6 Android security risks you should know

Mobile devices introduce a number of new security concerns for organizations. In this guest post, Katherine Switzer outlines a few of the biggest Android security threats IT managers should be aware of. 


A cell phone is a complete personal device that must be secured with all outside and inside security risks and when it is an Android phone, the chances of security threats increase. There are various Andoid apps that remain at risk if not protected with sufficient measures.

A smartphone isn’t just a phone — it’s a portal to an online word with numerous social networks, mailing accounts, PIN numbers, credit card numbers and other confidential information. Therefore there are numerous security risks that need to be protected and countered.

These are some Android’s most dangerous security risks:

1. Limited lock setup

Android phone’s first security threat is its limited locking setup. The smart phone lock is the first way to secure the phone from being accessed by unauthorized people, but Android devices often get unlocked easily by unknown users as well. A person, who wants to monitor a targeted phone, does not even need an Android spyware, because the lock is enough to get the access. However, android spyware come up advanced features that allow a way closer insight of the user’s life through its monitoring.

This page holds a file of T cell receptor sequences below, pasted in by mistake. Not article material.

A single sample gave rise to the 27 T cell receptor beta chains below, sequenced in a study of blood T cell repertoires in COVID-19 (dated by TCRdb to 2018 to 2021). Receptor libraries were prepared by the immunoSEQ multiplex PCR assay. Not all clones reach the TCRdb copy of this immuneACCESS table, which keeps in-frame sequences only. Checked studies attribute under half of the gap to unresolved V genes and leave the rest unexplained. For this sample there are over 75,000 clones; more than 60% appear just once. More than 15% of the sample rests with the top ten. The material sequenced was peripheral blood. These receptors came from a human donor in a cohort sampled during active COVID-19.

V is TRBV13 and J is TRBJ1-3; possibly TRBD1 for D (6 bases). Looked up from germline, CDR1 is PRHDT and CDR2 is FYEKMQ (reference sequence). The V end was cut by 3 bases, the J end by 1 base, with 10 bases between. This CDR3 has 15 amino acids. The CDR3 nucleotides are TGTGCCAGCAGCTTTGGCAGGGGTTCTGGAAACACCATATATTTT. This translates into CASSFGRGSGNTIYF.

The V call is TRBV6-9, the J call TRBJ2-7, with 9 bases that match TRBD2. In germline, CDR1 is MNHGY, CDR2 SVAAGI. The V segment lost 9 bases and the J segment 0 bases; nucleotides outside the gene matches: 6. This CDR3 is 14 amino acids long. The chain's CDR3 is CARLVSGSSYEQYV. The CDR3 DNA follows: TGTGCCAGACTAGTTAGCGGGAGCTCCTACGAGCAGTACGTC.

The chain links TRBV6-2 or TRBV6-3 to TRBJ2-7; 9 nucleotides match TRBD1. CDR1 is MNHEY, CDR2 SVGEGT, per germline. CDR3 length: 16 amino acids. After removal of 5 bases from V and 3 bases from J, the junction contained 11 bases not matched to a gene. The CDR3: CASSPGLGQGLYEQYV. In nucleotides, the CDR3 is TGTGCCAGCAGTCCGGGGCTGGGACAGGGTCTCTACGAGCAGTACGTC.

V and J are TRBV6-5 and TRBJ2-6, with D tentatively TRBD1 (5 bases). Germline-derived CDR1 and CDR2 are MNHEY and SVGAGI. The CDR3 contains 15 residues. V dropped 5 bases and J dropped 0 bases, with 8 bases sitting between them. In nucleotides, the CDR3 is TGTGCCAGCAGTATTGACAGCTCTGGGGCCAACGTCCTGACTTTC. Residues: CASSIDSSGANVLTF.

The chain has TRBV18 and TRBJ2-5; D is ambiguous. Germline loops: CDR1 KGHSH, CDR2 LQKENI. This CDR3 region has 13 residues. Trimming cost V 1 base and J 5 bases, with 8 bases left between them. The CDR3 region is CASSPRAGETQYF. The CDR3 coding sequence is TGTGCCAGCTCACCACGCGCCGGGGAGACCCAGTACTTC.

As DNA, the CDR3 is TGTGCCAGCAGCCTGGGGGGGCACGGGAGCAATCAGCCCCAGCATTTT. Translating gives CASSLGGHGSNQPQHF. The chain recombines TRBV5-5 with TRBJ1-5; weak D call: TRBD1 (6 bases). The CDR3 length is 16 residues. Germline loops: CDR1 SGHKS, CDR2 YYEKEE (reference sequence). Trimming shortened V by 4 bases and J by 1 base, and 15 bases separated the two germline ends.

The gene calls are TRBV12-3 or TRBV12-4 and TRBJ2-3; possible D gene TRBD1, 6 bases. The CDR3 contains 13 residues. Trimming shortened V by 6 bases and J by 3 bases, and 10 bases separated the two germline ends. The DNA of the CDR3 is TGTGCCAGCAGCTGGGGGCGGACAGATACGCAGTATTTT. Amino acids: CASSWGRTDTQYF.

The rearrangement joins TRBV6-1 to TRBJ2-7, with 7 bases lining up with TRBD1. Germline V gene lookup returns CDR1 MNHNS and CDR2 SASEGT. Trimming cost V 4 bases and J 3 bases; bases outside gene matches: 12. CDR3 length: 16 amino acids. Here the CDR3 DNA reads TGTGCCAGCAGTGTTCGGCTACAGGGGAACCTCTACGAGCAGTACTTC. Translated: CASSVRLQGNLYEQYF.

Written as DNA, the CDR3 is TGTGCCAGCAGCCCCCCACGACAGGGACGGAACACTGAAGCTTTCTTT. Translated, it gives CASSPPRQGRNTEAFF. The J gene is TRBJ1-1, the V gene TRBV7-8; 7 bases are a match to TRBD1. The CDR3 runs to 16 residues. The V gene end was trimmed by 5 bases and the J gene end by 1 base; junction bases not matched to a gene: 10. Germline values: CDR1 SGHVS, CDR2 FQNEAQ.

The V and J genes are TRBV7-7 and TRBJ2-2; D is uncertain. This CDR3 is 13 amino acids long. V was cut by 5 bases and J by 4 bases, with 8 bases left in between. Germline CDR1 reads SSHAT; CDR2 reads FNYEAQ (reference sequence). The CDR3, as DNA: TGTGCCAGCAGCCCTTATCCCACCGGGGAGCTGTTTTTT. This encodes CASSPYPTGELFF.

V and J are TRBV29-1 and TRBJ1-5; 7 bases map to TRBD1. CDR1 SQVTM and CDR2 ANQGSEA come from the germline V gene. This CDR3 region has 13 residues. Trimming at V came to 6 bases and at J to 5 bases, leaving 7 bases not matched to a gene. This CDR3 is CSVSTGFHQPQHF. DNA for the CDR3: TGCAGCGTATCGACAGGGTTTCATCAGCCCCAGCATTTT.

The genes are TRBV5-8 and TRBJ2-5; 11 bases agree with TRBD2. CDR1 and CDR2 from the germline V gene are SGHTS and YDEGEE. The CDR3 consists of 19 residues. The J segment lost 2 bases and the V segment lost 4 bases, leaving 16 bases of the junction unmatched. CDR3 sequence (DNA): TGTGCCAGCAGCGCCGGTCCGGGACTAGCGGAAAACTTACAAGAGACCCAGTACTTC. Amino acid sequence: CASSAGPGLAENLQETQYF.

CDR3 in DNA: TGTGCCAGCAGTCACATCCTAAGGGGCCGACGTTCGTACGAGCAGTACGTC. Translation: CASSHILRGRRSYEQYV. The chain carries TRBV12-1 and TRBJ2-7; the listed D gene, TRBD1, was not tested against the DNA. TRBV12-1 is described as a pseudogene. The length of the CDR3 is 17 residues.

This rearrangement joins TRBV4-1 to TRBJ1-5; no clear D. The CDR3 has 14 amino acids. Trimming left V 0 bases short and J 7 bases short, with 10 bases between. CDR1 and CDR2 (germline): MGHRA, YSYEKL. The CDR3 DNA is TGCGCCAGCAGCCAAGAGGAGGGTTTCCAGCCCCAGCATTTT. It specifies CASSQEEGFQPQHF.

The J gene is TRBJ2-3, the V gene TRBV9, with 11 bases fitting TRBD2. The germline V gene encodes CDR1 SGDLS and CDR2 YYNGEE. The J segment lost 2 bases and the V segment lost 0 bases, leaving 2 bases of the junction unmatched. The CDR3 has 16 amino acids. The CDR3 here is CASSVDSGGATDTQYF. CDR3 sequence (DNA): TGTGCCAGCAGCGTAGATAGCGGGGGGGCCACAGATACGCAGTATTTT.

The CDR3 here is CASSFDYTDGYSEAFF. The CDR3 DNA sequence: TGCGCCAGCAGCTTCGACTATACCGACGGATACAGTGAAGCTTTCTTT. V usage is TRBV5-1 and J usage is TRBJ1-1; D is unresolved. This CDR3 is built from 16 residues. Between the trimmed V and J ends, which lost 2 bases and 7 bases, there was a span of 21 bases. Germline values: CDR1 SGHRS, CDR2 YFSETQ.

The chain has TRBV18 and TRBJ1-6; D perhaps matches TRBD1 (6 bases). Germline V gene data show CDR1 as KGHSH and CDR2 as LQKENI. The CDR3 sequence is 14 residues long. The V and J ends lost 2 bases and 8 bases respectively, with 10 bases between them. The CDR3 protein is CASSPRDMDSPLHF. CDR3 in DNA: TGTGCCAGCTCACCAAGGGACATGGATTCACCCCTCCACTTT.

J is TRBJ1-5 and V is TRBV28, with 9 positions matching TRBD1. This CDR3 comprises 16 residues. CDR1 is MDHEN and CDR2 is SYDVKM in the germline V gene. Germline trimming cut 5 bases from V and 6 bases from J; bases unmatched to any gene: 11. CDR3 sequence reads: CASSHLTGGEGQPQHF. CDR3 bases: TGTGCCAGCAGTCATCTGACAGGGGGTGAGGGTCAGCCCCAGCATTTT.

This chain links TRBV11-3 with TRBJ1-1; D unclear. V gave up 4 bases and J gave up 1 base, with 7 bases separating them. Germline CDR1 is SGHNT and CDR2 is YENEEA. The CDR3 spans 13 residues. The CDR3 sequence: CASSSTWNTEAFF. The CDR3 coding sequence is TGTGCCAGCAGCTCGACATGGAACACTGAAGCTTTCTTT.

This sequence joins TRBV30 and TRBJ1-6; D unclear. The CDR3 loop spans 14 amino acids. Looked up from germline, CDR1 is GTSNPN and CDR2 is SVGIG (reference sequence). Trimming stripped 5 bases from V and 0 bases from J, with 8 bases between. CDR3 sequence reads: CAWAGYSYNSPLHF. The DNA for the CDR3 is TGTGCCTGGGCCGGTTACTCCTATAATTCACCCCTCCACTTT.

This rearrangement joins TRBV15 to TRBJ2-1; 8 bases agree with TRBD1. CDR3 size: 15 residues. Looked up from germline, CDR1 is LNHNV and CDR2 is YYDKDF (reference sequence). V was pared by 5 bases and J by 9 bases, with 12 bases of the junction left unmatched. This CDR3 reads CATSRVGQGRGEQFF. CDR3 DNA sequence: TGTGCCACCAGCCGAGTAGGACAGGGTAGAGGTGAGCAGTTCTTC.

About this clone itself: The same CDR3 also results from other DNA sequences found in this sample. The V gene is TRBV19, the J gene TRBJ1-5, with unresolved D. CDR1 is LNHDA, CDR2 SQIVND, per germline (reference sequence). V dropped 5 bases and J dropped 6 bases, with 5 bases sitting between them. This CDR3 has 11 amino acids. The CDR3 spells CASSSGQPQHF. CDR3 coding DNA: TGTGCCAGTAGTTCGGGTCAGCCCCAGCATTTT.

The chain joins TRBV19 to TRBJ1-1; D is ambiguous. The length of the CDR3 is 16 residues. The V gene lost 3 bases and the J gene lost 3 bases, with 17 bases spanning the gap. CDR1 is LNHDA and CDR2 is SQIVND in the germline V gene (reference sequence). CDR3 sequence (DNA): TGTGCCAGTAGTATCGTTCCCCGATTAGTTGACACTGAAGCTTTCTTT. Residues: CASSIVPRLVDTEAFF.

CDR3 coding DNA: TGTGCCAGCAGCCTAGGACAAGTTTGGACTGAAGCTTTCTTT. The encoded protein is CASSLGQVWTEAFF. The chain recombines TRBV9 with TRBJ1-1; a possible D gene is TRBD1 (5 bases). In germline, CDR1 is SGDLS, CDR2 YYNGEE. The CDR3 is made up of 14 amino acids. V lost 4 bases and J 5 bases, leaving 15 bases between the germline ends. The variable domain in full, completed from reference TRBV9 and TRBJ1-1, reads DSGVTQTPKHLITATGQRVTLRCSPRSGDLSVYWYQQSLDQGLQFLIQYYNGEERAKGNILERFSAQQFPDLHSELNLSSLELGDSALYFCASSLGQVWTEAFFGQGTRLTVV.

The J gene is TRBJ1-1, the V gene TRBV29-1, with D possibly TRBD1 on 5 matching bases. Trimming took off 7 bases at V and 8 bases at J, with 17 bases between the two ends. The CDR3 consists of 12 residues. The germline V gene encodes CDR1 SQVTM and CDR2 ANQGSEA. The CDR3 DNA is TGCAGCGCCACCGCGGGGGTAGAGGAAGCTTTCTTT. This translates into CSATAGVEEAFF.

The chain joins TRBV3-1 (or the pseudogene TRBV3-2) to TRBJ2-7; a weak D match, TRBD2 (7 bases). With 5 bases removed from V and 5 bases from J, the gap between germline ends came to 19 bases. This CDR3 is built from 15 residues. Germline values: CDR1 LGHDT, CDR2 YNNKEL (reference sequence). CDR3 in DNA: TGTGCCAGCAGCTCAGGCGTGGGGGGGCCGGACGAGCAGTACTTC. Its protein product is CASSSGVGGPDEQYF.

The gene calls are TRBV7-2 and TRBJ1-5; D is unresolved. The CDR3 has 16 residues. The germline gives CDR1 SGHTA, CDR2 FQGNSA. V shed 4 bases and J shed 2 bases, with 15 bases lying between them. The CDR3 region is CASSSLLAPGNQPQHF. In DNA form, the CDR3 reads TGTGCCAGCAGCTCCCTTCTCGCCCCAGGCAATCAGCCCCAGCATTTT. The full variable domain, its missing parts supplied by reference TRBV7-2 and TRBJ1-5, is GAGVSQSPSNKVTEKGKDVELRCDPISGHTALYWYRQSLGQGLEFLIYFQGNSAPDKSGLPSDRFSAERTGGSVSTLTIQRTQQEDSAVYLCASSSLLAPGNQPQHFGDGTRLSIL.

2. No built-in backup

IPhones are backed up by a cloud system, this system enables the users to retain the loss even if he loses the data in the phone. But android does not have any backup, apps are available to be installed manually. Android phones are not managed via desktop sync and this is the great drawback which adds to the security risk.

 3. Unsafe Internet surfing

The other most irritating risk of Android phones is the unsafe surfing — there is no option to allow only secure sites. Users need to install the app themselves, because there is no built-in app that secures the browsing on internet.

4. No permissions for downloading apps

Like every standard operating system, the Android phone system does not request permissions for all the installed apps. Most of the apps are downloaded directly to the device without any precautionary notice.

5. Corrupted anti-malware apps

Another security risk comes from anti-malware apps that are not actuallyanti-malware apps. These apps are themselves the viruses, disguised as security tools to trick users into downloading them.

6. Confined Phone Control

With a limited control, Android phones offer limited security management that does not let the user customize the settings and manage it accordingly.

About the author: Kathrine is a 31-year-old technology writer who loves to follow Android news. She enjoys writing about security, privacy, mobile apps especially Android spy apps as a hobby. She has contributed to various technology websites for 3+ years. You can connect with her on Google+

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